A few miles farther down, the moraine has an average slope in front of about twenty-seven degrees, and an elevation above the bottom of the channel of six hundred and sixty-six feet. More than half of the side of the channel from the top is covered with moraine matter, and overgrown with a dense growth of chaparral, composed of manzanita, cherry, and castanopsis. Blocks of rose-colored granite, many of them very large, occur at intervals all the way from the western base of Mount Clark to Starr King, indicating exactly the course pursued by the ice when the north divide of the basin was overflowed, Mount
Clark being the only source whence they could possibly have been derived.
Near the middle of the basin, just where the regular moraines flatten out and disappear, there is outspread a smooth gravel slope, planted with the olive-green Arctostaphylos glauca so as to appear in the distance as a delightful meadow. Sections cut by streams show it to be composed of the same material as the moraines, but finer and more water-worn. The main channel, which is narrow at this point, appears to have been dammed up with ice and terminal moraines, thus giving rise to a central lake, at the bottom of which moraine matter was re-ground and subsequently spread and leveled by the impetuous action of its outbreaking waters. The southern boundary of the basin is a strikingly perfect wall, extending sheer and unbroken from Black Mountain* to Buena Vista Peak, casting a long, cool shadow all through the summer for the protection of fountain snow. The northern rim presents a beautiful succession of smooth undulations, rising here and there to a dome, their pale gray sides dotted with junipers and silver-leafed pines, and separated by dark, feathery base-fringes of fir.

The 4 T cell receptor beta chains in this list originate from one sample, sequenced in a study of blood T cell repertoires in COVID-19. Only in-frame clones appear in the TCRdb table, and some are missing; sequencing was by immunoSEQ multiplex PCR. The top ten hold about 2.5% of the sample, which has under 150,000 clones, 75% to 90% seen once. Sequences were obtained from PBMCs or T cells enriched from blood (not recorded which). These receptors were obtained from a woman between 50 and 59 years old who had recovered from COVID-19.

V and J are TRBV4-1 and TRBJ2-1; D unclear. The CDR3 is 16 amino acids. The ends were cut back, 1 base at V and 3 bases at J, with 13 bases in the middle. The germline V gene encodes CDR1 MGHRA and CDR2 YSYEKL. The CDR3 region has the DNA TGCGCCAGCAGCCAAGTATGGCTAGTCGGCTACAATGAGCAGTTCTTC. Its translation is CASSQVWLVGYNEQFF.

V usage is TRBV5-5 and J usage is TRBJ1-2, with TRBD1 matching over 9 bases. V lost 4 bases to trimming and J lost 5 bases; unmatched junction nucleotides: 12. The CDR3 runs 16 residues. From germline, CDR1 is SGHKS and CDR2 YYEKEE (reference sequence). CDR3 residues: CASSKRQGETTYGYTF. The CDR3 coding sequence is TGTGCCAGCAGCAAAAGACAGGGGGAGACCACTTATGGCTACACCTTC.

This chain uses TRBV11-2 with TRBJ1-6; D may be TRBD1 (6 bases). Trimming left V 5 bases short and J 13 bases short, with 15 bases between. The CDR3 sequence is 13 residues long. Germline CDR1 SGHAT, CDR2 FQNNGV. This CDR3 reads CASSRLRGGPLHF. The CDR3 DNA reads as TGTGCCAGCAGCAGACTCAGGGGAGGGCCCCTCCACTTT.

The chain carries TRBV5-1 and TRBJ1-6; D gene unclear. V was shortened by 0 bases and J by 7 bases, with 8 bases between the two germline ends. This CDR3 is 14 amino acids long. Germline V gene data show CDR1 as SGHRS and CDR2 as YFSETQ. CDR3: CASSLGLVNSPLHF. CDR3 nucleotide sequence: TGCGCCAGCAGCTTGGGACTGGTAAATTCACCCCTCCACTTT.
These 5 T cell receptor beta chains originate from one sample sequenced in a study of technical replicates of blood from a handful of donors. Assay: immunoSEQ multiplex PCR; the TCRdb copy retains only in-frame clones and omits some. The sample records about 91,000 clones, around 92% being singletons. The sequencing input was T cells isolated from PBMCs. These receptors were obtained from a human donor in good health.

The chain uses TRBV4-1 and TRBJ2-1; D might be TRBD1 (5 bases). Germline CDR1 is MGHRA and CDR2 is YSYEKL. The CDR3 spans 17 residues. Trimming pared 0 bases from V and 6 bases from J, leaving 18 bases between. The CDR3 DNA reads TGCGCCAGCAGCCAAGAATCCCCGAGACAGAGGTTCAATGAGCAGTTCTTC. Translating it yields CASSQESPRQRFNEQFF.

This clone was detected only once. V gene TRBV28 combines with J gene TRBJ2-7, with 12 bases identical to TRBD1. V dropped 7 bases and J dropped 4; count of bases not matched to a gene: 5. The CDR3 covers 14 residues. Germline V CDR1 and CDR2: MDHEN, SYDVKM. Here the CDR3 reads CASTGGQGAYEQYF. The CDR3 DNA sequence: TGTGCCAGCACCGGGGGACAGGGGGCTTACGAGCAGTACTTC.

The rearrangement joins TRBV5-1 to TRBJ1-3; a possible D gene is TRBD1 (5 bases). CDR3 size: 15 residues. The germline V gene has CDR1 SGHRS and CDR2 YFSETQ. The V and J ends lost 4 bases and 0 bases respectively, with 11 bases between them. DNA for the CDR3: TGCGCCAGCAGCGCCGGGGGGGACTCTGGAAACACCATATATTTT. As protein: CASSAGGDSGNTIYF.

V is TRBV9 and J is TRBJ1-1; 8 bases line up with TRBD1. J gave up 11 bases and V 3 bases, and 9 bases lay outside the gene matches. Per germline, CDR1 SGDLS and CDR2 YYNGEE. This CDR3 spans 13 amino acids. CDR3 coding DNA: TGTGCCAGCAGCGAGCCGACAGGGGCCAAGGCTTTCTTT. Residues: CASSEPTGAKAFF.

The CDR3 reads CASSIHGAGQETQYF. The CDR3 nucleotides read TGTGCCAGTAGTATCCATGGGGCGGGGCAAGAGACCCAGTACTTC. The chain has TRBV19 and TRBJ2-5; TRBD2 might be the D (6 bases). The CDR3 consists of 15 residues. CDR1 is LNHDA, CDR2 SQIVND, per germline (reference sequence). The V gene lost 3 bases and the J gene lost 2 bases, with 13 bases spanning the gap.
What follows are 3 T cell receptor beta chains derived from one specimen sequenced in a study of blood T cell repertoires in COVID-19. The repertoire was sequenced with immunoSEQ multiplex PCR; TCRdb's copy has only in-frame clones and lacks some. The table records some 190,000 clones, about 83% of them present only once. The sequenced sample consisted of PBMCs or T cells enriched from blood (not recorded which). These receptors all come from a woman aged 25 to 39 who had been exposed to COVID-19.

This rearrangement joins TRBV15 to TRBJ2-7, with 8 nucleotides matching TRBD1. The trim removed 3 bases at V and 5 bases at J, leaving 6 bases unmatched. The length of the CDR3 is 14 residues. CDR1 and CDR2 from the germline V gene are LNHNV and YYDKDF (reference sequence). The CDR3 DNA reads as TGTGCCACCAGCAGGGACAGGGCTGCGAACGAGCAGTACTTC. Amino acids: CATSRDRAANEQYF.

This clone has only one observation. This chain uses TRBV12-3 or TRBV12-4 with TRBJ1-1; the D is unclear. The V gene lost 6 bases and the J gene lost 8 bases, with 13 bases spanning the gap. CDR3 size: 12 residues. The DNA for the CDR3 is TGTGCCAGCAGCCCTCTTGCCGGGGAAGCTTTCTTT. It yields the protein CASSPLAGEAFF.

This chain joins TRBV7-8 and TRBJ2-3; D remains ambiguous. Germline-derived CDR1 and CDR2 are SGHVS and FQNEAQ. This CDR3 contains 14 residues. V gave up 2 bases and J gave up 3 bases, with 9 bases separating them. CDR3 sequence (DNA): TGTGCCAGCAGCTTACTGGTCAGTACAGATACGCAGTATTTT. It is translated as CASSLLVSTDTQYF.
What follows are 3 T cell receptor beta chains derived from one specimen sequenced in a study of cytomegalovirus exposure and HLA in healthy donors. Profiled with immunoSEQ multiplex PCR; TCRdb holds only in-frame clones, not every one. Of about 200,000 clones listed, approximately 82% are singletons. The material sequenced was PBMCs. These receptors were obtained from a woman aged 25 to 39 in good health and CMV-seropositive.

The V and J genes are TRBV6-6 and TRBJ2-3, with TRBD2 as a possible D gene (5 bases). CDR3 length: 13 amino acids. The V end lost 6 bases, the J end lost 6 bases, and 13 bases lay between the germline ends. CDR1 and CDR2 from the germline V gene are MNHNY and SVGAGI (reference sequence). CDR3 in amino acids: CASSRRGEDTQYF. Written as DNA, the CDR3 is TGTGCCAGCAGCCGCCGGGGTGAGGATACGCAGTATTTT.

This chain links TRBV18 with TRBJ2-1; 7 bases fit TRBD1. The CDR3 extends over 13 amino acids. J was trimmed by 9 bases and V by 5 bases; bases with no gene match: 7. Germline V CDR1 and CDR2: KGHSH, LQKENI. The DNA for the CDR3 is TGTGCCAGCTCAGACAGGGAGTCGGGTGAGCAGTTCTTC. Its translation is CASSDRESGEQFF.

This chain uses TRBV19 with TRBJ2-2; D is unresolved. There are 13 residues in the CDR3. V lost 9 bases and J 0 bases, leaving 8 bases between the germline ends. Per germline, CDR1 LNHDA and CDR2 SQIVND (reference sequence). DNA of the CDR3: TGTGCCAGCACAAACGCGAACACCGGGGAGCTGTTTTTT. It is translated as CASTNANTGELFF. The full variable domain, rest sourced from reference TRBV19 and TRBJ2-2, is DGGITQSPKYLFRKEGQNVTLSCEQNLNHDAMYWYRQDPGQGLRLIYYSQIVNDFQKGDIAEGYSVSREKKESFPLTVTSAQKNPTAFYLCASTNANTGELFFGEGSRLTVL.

The ice-plows of Illilouette, ranged side by side in orderly gangs, have furrowed its rocks with admirable uniformity, producing irrigating channels for a brood of wild streams, and abundance of deep, rich soils, adapted to every requirement of garden and grove. No other section of the Yosemite uplands is in so high a state of glacial cultivation. Its clustering domes, sheer walls, and lofty towering peaks, however majestic in themselves, are only border adornments, submissively subordinate to their sublime garden center. The basins of Yosemite Creek, Tenaya, and South Lyell are pages of sculptured rocks embellished with gardens. The Illilouette basin is one grand garden embellished with rocks.
Nature manifests her love for the number five in her glaciers, as well as in the petals of the flowers which she plants in their pathways. These five Yosemite glaciers we have been sketching are as directly related to one another, and for as definite an object, as are the organs of a plant. After uniting in
*This mountain occurs next south of Red Mountain, and must not be confounded with the Black Mountain six miles farther south.